Many of you already know my story. (You can read a longer version here.)
Steve and I met in our high school library at the end of our freshman year. Sadly, I made no impression on him whatsoever. He still swears we didn’t meet until the first day of Mr. English’s chemistry class the following year. What we both agree on, though, is that we became fast friends and weathered the good and bad together from then on.
Romance wasn’t part of the picture until we were juniors. And that was a good thing.
Steve and I learned how to be friends first. If you were blessed with the same scenario, then you know what a terrific start it is to a life of marital bliss. Our deep friendship helps carry us through the less-than-blissful bits. If you dove right into romance, or have forgotten how to be friends, allow me to give you a few refresher points, taken in great part from last Sunday’s sermon. (Thanks, Matt!)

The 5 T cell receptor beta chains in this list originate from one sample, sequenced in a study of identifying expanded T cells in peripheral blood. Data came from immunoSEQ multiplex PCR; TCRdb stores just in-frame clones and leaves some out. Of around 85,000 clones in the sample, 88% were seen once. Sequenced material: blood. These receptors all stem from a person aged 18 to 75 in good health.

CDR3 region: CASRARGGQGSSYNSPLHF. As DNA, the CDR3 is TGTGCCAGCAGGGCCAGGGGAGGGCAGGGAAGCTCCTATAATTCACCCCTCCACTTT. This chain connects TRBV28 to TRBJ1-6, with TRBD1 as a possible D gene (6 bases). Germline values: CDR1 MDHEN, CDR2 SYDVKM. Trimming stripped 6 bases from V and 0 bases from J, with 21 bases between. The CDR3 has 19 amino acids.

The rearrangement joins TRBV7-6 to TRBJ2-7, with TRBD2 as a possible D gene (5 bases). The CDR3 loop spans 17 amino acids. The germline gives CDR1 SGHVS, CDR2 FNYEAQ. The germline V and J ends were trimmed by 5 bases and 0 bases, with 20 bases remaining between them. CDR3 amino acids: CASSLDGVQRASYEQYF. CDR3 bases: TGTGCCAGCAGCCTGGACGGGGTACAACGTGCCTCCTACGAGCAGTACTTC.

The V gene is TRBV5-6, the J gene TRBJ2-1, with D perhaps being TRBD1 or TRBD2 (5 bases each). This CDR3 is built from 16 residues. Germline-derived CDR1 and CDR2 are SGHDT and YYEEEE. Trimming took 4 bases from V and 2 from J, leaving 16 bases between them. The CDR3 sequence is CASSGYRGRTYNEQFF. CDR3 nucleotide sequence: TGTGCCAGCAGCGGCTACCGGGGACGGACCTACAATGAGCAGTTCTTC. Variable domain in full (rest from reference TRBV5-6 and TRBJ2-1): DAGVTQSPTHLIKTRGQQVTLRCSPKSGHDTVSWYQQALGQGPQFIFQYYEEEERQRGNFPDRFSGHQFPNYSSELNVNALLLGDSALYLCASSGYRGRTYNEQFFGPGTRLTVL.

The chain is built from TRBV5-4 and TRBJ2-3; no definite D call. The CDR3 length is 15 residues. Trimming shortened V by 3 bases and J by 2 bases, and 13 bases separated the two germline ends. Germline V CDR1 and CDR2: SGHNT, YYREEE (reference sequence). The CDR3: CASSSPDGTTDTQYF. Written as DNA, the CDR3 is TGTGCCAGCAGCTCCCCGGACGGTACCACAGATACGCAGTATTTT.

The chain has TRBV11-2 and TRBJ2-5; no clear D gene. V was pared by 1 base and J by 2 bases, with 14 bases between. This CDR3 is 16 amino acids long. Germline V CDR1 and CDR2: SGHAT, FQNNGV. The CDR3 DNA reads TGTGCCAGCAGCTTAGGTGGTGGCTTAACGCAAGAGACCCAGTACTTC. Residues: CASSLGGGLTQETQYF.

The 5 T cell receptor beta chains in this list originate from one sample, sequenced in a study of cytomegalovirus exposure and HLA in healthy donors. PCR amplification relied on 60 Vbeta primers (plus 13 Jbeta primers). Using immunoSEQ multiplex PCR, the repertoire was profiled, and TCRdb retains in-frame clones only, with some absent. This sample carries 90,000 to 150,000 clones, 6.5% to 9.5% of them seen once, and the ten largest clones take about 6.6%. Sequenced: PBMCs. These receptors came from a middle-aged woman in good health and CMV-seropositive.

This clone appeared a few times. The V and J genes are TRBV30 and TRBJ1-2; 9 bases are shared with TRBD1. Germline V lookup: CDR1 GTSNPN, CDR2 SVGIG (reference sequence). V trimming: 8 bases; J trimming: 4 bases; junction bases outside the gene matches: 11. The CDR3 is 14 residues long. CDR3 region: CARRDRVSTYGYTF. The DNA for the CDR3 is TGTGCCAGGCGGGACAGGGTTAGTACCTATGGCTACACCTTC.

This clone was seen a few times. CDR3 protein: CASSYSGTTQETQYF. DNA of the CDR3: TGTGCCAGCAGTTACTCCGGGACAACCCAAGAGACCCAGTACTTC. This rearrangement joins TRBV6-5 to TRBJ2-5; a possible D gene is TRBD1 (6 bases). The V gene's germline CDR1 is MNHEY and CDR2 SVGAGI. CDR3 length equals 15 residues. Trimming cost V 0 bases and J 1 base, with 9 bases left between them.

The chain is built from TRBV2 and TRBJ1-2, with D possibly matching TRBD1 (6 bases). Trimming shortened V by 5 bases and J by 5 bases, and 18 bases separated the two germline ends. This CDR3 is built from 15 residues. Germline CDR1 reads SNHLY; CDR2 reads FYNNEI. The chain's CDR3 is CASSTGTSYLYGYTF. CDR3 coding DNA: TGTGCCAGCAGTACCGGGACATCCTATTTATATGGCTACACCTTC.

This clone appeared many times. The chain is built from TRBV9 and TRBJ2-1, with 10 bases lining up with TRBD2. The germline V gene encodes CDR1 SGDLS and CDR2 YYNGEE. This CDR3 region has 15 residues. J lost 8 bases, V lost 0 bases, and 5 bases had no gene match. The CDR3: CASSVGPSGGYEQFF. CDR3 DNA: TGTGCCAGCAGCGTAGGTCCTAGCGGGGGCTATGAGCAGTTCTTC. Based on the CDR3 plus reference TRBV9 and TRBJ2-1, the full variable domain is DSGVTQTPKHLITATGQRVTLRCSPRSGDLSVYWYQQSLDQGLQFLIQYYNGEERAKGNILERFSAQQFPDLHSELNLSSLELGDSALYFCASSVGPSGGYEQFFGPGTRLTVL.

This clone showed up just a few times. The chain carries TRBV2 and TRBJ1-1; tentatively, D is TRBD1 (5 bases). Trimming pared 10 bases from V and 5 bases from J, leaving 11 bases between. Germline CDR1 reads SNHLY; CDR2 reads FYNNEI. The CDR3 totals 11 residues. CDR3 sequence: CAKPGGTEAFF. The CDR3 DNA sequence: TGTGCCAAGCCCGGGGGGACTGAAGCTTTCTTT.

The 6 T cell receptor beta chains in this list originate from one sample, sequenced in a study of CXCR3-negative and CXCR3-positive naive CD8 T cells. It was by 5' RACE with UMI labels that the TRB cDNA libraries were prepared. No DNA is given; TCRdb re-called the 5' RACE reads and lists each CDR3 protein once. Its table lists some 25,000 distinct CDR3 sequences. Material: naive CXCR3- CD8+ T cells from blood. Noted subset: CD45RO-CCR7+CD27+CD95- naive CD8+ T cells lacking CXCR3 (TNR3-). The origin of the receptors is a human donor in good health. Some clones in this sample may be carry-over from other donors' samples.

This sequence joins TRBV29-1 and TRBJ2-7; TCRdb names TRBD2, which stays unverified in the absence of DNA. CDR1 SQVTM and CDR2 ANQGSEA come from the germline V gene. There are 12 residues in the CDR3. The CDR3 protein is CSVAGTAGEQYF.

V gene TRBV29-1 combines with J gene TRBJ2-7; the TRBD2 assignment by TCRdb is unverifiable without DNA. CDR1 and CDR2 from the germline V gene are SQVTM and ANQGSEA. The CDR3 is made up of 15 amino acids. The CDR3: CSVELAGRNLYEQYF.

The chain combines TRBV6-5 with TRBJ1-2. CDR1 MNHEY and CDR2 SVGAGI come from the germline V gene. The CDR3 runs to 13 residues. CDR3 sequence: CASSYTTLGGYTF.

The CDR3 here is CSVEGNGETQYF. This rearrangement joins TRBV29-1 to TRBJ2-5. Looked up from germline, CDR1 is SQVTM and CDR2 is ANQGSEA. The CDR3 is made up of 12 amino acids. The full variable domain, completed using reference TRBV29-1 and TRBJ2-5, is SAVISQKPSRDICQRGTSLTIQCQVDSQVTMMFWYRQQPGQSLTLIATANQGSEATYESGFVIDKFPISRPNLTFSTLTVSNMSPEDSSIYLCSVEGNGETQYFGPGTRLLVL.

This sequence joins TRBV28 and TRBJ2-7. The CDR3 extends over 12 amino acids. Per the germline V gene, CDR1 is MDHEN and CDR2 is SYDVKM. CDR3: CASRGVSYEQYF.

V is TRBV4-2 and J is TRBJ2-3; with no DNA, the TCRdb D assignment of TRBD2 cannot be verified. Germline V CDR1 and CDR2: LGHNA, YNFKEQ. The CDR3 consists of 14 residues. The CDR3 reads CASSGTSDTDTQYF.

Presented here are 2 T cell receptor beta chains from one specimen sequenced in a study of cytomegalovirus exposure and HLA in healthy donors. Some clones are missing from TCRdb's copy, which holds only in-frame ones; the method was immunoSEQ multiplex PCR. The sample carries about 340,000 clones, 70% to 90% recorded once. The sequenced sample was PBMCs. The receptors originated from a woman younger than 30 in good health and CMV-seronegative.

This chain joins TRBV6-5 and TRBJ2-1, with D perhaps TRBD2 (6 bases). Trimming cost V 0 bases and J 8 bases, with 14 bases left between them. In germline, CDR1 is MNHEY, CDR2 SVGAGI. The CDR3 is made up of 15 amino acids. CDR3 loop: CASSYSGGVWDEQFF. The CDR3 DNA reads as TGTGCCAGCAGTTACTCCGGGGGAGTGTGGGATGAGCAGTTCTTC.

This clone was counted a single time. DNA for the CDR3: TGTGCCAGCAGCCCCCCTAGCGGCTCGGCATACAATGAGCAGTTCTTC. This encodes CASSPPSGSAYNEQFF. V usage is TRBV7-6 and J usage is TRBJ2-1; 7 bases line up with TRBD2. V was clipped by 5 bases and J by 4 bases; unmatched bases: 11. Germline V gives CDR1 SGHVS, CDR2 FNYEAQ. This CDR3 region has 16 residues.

- A friend shows up.
- A friend sticks around.
- A friend pays attention, takes the initiative in meeting a need, and goes the extra mile without being asked.
- Friends pursue a common goal, and, for believers, that means—most of all—they pursue the Lord together.
And here’s a quote to ponder: “It takes great courage to be a friend.” Marriage—and all true friendships—require a willingness to be second, to love to the point of sacrifice, to open oneself up enough to speak the truth (with kindness!) and, as Proverbs 17:17 says, to “love at all times.”
Married? Be friends!
Single? Be a friend to at least a few who need your friendship and bring you joy.
Have a little extra time today? Take a moment to read all of Proverbs 17. It’s packed with good advice. You can find it right here.